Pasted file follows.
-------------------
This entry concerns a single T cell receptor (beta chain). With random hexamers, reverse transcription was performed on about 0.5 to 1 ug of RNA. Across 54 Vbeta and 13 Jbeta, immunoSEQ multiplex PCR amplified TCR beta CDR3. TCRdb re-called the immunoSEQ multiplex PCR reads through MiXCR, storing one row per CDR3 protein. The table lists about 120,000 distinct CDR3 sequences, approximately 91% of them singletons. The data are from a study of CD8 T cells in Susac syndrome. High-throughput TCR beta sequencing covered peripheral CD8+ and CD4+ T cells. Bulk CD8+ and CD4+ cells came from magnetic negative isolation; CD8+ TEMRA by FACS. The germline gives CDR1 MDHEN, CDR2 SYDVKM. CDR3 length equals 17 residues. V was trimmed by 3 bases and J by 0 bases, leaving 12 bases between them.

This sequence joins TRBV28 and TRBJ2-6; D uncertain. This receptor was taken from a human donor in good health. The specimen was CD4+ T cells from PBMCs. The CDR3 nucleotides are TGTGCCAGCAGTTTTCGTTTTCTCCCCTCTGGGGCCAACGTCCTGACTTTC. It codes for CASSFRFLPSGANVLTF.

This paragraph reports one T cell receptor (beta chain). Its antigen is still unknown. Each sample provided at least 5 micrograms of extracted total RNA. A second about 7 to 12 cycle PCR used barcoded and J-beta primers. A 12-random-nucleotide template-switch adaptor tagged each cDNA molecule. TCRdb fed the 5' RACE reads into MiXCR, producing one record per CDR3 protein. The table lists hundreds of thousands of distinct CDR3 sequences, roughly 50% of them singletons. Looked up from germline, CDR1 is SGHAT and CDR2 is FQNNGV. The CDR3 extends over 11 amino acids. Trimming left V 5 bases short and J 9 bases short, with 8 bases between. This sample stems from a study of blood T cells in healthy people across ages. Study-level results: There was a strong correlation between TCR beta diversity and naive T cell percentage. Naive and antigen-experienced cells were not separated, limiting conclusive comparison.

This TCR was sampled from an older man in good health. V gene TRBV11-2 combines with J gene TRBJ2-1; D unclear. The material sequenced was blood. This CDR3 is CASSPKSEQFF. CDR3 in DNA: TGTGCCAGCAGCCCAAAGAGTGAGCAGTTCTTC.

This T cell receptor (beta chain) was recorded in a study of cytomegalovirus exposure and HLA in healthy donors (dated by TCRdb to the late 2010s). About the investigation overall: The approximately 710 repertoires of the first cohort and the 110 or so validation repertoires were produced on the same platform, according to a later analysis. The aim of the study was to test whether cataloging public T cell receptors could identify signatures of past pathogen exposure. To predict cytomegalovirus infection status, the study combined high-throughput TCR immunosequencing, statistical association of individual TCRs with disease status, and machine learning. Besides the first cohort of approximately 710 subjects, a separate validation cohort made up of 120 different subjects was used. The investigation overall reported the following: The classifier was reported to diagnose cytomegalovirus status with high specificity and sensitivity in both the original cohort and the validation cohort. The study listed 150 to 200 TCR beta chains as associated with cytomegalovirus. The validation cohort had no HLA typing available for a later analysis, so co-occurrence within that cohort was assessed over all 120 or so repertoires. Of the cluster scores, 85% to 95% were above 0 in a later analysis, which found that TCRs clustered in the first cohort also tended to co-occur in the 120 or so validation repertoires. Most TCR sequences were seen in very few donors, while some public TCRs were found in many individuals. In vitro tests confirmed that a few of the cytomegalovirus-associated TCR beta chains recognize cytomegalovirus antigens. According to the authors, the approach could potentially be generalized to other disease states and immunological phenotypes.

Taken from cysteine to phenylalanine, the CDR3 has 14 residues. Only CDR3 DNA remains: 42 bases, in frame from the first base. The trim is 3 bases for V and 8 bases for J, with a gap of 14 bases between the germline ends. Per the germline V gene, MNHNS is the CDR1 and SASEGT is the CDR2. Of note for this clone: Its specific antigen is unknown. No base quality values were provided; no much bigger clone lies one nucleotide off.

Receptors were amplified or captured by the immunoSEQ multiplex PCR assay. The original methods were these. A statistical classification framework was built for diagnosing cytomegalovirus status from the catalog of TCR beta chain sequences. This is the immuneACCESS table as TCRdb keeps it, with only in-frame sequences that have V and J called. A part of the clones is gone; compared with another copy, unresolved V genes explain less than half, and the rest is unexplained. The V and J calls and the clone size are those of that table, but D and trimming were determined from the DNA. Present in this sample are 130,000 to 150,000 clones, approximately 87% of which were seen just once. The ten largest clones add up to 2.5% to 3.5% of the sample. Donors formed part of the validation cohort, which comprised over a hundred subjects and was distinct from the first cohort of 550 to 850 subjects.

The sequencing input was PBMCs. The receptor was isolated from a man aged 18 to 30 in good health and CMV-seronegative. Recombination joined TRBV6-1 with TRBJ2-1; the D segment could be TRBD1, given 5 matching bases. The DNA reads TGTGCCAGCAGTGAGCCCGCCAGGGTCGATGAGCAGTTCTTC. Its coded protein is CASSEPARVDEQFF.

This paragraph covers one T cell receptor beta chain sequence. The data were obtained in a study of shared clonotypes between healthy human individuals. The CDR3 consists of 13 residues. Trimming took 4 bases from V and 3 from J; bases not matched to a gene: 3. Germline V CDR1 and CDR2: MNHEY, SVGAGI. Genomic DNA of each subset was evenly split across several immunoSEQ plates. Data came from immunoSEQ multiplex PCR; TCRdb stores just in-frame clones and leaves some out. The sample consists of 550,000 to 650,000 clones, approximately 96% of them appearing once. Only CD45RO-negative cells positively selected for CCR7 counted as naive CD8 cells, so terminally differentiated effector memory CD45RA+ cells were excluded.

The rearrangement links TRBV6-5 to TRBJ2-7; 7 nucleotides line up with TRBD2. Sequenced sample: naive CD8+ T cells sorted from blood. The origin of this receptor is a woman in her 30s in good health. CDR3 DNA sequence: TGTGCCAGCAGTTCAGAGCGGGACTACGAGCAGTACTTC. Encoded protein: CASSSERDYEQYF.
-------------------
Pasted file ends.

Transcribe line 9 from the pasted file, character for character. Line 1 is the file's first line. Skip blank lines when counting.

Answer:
This paragraph covers one T cell receptor beta chain sequence. The data were obtained in a study of shared clonotypes between healthy human individuals. The CDR3 consists of 13 residues. Trimming took 4 bases from V and 3 from J; bases not matched to a gene: 3. Germline V CDR1 and CDR2: MNHEY, SVGAGI. Genomic DNA of each subset was evenly split across several immunoSEQ plates. Data came from immunoSEQ multiplex PCR; TCRdb stores just in-frame clones and leaves some out. The sample consists of 550,000 to 650,000 clones, approximately 96% of them appearing once. Only CD45RO-negative cells positively selected for CCR7 counted as naive CD8 cells, so terminally differentiated effector memory CD45RA+ cells were excluded.